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Versailles is renowned as one of the most luxurious palaces of all time, however is even more famous for its turbulent political history. This was one of the places that was on the top of my Paris visit list. I had studied the French Revolution in school and was really keen to visit the place that was so pivotal in the history of the country. I also wanted to visit the Bastille prison for the same reason – alas I soon realised that it had been razed to the ground ages ago (should have done my homework before dragging B to the Place de la Bastille.).

The July Column is all that stands at the former site of the Bastille prison. This column commemorates the July revolution of 1830.

Getting to Versailles:

Versailles was deliberately constructed away from the city of Paris by Louis XIV. It is located about 20 km to the south-west of Paris, and for this reason, getting to Versailles takes some planning. Unfortunately for us, the day we wished to visit coincided with a train strike. We ended up catching an Uber from our inner city location to the train station that would allow us to catch the regional train to Versailles. Once we were on this train, it was all smooth sailing.

The train arrived at the Versailles train station and honestly it was just a case of following the throng of people to get to the palace gates. The streets of Versailles are wide and well manicured. It’s like being at a country retreat. There are a few souvenir shops along the way near the train station as well as a McDonald’s and local restaurants.

The walk to the Palace from the train station takes around five minutes.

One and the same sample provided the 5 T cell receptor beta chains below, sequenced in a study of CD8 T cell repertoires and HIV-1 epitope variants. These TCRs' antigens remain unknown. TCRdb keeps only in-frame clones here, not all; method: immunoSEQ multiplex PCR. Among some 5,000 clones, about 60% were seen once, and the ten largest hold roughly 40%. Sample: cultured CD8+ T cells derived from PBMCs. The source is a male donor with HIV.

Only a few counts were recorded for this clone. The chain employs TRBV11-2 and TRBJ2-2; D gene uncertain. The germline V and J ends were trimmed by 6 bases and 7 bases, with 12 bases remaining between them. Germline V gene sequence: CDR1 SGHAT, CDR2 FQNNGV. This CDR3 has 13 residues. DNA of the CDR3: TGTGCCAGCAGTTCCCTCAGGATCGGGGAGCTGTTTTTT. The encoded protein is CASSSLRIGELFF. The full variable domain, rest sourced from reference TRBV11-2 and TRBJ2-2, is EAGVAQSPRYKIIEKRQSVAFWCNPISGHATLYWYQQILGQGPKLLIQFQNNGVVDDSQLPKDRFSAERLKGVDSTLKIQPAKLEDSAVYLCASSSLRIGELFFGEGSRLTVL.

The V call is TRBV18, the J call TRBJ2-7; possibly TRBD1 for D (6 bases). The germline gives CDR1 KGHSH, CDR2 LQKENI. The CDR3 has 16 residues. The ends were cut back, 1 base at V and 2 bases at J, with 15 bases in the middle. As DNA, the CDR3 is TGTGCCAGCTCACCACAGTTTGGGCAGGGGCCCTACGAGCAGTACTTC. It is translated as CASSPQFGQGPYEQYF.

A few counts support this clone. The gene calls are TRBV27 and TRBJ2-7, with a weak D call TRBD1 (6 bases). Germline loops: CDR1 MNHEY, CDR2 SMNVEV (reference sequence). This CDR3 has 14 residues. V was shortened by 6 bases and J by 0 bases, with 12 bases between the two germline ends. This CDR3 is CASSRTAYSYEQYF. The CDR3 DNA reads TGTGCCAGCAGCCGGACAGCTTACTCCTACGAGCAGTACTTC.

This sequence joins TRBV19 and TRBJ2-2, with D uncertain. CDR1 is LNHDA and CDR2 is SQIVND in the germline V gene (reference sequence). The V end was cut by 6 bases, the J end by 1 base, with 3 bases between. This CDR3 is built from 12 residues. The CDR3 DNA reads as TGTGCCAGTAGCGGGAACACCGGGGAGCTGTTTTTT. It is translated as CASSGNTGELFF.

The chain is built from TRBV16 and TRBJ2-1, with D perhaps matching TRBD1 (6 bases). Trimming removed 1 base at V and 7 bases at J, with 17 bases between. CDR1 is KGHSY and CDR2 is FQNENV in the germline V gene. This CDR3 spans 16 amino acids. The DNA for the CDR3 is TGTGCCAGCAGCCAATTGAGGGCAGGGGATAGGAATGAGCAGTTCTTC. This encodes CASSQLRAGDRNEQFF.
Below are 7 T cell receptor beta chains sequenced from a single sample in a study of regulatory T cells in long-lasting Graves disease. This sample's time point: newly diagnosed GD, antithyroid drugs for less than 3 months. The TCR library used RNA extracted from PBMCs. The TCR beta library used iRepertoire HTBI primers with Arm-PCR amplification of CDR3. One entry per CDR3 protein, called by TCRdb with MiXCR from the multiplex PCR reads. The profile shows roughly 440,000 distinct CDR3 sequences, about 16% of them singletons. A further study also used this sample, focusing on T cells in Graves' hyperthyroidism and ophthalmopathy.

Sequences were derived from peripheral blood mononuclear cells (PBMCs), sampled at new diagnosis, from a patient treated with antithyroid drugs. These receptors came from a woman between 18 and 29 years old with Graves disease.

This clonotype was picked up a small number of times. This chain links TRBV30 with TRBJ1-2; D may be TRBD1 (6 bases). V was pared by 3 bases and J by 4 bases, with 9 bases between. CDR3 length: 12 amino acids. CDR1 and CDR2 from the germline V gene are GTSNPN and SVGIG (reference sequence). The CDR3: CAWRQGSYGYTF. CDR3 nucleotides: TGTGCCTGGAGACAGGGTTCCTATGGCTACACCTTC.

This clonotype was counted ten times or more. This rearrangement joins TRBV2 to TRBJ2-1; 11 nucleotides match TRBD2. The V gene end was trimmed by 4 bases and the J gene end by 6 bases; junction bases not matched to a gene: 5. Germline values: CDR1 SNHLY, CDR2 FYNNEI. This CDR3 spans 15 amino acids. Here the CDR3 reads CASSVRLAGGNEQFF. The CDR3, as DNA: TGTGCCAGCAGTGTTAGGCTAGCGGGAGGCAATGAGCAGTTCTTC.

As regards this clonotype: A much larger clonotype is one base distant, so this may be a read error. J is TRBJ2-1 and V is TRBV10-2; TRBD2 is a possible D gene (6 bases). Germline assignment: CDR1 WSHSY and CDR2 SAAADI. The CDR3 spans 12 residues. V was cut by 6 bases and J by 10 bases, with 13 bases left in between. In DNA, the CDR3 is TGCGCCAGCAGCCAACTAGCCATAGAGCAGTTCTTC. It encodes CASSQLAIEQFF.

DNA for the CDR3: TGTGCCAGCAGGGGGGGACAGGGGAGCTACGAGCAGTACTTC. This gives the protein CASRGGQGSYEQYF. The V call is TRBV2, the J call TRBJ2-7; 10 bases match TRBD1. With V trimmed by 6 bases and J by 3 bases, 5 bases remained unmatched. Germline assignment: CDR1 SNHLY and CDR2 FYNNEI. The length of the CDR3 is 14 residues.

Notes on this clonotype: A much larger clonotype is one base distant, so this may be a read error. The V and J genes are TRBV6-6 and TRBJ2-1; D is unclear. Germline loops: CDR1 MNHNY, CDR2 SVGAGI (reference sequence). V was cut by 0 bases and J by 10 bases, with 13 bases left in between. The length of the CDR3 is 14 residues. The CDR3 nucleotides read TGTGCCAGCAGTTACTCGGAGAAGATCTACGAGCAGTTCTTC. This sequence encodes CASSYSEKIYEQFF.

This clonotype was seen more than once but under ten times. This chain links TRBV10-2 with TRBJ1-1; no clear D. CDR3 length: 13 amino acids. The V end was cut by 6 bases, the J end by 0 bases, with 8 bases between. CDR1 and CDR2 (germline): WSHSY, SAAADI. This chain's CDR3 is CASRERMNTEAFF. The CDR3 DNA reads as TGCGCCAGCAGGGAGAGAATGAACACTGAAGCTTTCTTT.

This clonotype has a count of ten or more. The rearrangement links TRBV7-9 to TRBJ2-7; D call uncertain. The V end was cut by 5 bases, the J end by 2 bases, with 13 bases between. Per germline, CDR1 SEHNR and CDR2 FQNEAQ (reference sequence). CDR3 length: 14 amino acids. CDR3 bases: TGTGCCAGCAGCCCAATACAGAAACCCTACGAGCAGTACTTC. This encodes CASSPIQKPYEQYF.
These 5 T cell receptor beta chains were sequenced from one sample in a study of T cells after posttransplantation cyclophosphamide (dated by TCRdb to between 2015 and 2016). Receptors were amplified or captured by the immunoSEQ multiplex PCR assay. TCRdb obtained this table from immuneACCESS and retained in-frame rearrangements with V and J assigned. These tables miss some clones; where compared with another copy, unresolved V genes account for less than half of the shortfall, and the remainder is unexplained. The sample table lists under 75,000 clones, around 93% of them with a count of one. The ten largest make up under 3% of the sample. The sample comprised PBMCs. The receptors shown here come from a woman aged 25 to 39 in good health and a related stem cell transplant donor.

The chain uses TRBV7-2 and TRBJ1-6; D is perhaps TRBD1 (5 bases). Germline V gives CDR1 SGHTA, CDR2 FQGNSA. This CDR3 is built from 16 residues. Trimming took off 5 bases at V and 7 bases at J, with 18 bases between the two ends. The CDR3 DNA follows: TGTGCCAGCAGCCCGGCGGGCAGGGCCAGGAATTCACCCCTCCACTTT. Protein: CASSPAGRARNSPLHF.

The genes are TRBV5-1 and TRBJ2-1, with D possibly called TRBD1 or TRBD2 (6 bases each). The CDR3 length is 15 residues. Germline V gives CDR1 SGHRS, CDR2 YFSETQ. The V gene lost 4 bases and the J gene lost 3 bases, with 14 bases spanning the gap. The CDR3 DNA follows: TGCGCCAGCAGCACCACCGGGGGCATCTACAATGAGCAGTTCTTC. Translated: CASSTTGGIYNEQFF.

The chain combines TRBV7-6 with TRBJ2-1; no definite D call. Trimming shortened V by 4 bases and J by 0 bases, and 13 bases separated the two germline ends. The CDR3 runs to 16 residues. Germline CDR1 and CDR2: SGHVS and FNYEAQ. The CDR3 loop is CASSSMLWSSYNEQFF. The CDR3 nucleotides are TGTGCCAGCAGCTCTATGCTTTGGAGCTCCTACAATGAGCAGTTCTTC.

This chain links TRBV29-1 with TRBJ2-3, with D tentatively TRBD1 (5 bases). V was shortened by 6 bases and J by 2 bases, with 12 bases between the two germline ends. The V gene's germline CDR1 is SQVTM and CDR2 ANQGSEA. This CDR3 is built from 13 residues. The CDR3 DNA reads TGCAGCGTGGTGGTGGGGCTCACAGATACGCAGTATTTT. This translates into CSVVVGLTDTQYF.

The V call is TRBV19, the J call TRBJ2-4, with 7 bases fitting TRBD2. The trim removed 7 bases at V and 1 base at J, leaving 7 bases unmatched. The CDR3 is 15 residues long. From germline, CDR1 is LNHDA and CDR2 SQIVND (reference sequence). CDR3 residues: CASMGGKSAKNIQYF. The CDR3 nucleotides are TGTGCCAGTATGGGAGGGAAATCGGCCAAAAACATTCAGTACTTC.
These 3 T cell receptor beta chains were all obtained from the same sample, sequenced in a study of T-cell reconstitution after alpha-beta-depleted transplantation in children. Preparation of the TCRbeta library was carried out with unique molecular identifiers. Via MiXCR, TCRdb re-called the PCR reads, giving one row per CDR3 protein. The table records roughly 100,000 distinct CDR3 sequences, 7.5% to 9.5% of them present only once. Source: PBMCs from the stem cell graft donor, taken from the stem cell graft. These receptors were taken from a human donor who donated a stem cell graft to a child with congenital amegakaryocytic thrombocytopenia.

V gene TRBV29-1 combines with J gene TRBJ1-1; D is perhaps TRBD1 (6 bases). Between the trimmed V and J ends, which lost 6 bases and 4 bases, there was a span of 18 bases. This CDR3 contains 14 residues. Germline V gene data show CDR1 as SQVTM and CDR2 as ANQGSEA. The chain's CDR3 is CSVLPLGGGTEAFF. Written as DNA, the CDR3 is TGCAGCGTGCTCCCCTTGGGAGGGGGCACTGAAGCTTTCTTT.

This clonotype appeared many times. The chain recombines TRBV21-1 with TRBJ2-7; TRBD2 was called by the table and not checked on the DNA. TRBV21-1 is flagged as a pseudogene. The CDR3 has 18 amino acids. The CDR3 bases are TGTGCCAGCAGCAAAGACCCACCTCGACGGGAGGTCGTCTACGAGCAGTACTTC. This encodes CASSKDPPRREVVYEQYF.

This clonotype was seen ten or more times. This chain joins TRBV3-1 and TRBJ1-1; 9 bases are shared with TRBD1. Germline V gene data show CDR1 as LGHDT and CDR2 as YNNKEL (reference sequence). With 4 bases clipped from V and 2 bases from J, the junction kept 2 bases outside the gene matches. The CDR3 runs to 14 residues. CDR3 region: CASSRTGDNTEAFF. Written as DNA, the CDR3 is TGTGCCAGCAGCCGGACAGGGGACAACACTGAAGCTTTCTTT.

Once you arrive at the golden gates you can see the whole of the stunning palace laid out in front of you. It’s a lot more grander than you can imagine with a very large courtyard taking up the palace foreground. We of course chose to commemorate our visit by taking the requisite photo in front of the gates!

The striking thing about the palace is gilt golden gates at the entrance, they really do symbolise the extravagance that is contained within.


To get into the palace and the gardens there is an entrance fee. You can buy tickets to see the palace on its own or purchase a ticket to see both the palace and garden. We decided to just purchase a palace ticket. The line to purchase these tickets was actually really long. So if you can purchase them on line ahead of time that would be the ideal thing to do.

The Palace:

The palace is actually set up as a museum which goes through the bloody history of the French Revolution and explains how the ownership of the palace was handed over to the state during all the years of conflict.

One of the corridors of the palace lined with the busts of famous French court officials.

Once you pass through the museum section of the palace you get to the good bits like the royal bedchamber – who would have thought one needed so much opulence to sleep in?

One of the extravagant bed chambers of the Palace, not sure how one could sleep with all that red and gold decor!

The palace contains a host of sitting rooms and state rooms, in fact Louis XIV designed separate coffee and tea parlours to allow him and his courtiers to partake in refreshments!

One of the state rooms of the palace – this room was absolutely humongous and vast.
All the knick knacks and decor in one of the sitting rooms.

The piece de la resistance though is the Hall of Mirrors. This is room is opulence personified. It doesn’t make sense why one would need such a hall or for what purpose it was used however it definitely does astonish the lowly visitor.

The famous Hall of Mirrors.

The gardens:

Once we we were up on higher levels of the palace it was possible to see the manicured gardens surrounding the building. The gardens looked absolutely spectacular. It made me wish that we had booked the garden tickets as well, however from memory they were actually quite expensive.

The view of the gardens from a first floor balcony.